Now I’m not going to get into a discussion about monogamy vs. ethical non-monogamy or polyamory; that’s a topic for a video in and of itself. But despite what may seem like a biological inevitability, there’s more to keeping a relationship alive and exciting than pure biology.
In fact, the biggest killer of relationships isn’t the sex slowing down… it’s BOREDOM. One of the most common mistakes that people make when it comes to relationships is that they don’t put in the effort. It’s easy to say — especially at the beginning — that the attraction all comes down to something inherent, that you’re just good looking or well-built or what-have-you, and that isn’t the case. Attraction isn’t just in who you are, it’s in what you do.
And in a relationship, it’s easy to fall into a rut where what you *do* falls by the wayside. You quit putting in the effort because hey, you won, you got the girl or the boy or the non-binary person of your dreams, roll credits, now you don’t need to put in the same level of effort that you did at the beginning. And that’s a mistake. A lot of the courtship behavior, the little things we do at the beginning of a relationship are part of what keeps things vital and interesting. When those start to fall away, that tends to sand down a lot of what made the relationship exciting or special at first.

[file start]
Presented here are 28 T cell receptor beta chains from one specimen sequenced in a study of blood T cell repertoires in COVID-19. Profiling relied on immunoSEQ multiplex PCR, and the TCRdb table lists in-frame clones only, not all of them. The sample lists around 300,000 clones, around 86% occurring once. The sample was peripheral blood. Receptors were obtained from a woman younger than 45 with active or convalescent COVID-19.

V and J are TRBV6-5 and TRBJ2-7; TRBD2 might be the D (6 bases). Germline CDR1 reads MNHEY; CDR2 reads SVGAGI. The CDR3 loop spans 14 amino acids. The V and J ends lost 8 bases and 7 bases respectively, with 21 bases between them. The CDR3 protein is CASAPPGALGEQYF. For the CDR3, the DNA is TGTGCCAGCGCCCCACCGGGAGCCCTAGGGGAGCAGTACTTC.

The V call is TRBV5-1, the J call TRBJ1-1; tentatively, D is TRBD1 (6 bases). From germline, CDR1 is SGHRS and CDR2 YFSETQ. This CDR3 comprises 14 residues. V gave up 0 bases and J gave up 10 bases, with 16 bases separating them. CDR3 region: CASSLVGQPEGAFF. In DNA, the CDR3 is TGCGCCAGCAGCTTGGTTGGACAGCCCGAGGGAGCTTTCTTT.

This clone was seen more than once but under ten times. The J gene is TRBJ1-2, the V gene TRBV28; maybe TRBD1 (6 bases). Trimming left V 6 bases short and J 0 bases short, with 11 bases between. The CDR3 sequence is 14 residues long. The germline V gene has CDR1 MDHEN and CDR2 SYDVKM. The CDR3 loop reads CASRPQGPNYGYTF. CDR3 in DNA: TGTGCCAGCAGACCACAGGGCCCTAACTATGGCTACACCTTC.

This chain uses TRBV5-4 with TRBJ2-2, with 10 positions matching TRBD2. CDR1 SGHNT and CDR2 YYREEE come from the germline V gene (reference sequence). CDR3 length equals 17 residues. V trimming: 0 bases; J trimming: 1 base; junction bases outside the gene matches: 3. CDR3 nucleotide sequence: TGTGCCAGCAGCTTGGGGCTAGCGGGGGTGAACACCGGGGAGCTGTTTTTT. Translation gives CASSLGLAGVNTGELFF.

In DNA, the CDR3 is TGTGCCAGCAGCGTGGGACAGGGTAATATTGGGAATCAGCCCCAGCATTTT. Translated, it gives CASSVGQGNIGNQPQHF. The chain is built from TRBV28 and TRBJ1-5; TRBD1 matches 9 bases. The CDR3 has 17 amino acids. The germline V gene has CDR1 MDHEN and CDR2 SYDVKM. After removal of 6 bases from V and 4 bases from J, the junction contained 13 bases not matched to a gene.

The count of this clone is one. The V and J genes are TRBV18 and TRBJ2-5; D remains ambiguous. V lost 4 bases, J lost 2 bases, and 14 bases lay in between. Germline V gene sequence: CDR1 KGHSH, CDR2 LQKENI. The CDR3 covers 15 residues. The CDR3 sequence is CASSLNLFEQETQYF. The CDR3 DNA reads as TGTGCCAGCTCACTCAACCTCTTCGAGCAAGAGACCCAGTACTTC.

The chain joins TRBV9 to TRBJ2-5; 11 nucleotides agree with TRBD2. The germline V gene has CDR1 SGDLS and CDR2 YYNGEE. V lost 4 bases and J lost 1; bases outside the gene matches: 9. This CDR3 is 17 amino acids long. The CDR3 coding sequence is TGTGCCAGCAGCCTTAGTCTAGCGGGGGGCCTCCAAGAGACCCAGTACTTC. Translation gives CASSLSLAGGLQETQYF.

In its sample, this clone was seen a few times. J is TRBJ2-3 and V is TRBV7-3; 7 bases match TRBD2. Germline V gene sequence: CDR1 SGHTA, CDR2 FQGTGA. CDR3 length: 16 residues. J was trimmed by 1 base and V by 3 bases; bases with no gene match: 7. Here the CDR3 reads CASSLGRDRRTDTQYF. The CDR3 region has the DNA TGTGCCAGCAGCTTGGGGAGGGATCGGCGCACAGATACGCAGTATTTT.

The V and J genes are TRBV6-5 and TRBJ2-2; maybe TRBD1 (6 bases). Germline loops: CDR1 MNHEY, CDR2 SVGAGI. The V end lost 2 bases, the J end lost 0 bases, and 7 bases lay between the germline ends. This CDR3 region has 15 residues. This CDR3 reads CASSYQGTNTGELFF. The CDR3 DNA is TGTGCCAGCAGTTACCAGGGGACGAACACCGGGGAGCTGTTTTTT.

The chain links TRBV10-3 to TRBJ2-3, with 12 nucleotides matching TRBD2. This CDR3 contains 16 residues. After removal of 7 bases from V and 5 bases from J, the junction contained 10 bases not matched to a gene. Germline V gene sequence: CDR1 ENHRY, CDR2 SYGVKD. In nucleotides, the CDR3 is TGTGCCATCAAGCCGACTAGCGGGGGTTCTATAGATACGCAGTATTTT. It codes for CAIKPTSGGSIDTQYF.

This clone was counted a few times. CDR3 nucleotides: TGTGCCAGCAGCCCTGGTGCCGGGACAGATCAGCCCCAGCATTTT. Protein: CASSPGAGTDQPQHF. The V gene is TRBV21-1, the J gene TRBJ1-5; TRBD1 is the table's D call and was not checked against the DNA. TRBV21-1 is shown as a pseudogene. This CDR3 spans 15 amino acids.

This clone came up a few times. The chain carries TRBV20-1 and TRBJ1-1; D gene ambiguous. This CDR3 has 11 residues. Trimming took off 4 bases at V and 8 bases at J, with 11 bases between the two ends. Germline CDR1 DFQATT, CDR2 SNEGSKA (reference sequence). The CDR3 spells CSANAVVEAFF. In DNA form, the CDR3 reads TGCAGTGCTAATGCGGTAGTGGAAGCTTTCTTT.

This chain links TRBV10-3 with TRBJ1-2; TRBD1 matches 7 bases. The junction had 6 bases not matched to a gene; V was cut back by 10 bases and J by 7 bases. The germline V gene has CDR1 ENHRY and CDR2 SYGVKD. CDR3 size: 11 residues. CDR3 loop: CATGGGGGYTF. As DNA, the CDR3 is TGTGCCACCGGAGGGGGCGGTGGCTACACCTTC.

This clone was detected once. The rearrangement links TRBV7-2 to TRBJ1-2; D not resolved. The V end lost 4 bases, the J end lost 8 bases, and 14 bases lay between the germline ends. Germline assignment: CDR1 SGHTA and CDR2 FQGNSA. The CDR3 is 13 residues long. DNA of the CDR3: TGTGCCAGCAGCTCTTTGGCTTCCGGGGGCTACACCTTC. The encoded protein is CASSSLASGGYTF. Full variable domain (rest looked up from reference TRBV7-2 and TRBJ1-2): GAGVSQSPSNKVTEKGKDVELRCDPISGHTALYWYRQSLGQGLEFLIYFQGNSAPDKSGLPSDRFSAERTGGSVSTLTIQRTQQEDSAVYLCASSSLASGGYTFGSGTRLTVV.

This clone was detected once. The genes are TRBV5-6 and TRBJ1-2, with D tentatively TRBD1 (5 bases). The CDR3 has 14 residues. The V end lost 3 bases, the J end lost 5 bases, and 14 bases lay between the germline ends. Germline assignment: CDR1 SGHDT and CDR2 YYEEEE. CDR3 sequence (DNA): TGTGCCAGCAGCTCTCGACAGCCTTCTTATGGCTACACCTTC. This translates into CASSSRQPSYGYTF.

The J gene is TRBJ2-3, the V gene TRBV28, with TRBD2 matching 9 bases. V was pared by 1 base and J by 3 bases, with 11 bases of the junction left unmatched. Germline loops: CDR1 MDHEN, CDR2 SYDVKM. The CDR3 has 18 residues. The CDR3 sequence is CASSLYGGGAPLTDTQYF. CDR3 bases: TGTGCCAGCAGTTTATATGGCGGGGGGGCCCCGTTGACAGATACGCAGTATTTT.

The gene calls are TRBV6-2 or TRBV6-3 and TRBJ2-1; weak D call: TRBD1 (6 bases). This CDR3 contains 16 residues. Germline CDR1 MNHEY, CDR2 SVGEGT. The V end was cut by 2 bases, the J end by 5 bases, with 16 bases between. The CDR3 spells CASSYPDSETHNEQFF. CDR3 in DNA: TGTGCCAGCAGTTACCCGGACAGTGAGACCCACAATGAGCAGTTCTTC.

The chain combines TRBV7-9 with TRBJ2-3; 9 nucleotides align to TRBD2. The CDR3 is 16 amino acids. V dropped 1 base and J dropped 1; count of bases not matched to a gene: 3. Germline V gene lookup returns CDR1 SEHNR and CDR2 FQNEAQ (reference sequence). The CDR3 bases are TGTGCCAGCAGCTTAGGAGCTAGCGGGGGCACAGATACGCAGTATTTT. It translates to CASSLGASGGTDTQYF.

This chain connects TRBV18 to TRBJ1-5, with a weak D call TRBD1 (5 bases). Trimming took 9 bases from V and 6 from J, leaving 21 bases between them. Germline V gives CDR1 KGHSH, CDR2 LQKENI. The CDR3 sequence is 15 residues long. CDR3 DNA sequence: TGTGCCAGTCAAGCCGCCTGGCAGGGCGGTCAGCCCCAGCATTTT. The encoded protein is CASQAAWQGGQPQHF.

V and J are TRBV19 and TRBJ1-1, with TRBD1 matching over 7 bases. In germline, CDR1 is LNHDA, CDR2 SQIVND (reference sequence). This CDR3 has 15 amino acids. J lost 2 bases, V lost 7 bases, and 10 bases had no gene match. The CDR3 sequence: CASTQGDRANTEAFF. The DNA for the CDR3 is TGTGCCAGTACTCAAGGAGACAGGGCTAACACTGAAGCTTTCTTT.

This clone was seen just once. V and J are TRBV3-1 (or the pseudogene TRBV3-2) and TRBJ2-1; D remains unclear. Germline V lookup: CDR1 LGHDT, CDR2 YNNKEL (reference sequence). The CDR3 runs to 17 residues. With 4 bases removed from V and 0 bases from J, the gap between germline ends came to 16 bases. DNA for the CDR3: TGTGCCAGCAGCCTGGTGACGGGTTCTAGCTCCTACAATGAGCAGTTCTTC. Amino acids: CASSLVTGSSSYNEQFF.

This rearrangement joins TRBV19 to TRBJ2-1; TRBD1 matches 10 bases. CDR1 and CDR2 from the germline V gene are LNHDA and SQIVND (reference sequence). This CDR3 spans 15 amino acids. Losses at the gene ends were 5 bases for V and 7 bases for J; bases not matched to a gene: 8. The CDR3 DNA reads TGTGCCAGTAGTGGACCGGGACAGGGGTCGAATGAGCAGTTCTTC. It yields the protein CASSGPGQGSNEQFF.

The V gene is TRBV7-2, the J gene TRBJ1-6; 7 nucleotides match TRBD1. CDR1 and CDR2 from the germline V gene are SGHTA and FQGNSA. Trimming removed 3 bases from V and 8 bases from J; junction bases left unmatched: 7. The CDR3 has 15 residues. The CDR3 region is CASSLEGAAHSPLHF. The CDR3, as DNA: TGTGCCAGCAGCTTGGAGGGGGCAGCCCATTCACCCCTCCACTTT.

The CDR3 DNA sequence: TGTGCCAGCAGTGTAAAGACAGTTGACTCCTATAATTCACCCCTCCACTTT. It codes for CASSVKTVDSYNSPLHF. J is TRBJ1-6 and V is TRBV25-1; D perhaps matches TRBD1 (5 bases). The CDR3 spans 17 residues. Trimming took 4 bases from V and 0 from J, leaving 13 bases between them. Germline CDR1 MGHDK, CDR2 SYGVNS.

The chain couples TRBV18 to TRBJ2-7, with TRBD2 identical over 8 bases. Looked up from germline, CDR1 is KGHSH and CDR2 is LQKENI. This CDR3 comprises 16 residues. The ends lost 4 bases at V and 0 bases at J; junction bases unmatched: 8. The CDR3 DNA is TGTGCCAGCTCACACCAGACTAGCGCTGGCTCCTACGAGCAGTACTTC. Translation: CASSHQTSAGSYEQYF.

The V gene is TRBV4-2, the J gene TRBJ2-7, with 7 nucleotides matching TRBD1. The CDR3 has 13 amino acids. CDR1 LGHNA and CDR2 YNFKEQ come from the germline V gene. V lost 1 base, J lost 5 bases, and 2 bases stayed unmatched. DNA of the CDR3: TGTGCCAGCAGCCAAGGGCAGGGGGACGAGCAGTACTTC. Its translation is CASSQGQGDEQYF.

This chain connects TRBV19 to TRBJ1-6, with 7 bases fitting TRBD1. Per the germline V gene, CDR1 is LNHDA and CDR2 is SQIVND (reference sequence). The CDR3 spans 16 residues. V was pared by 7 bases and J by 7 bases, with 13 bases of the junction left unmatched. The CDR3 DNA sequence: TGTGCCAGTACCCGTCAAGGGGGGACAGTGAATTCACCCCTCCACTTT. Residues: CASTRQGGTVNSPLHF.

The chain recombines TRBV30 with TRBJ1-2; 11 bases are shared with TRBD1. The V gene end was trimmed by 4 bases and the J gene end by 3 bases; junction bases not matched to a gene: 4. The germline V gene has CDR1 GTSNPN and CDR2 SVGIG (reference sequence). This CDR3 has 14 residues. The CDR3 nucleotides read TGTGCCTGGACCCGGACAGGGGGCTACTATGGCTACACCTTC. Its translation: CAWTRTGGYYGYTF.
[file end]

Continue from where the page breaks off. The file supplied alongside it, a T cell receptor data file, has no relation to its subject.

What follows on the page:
And it’s never just one thing; it’s the death of a thousand cuts. You don’t put quite as much effort into presenting your best self for your partner, you don’t do the little things you used to, to show them that you care or that you were thinking of them… even the things you do together start to become just routine, instead of something special.
So the first step to keeping the spark in a relationship is absurdly simple: make an effort. Treating your partner like you’re still in the first months of dating — even if you’ve been together for years — is huge. When you do this, you’re showing your partner that you care, that you want to do your best to maintain to the level you were at when you first met them because you like how it makes them feel and you feel like they deserve that. And that inspires them to do the same for you.
Or at least it should; if your partner isn’t willing to meet you at your level when you’re putting in the work, that may be a sign that you two aren’t right for each other anymore.
But if you want a great example of a couple that doesn’t settle, all you have do do is look at Gomez and Morticia Addams. They’re a couple who — even after two kids — never let their standards slip and still treat each other like they’ve just started dating. Continuing to flirt with your partner, even if you’ve been together for years, is a huge part of keeping things hot.
But putting the work in and keeping your game sharp isn’t just about making sure you keep dressing well for them or flirting with them and wooing them like you just met.
Though that is important.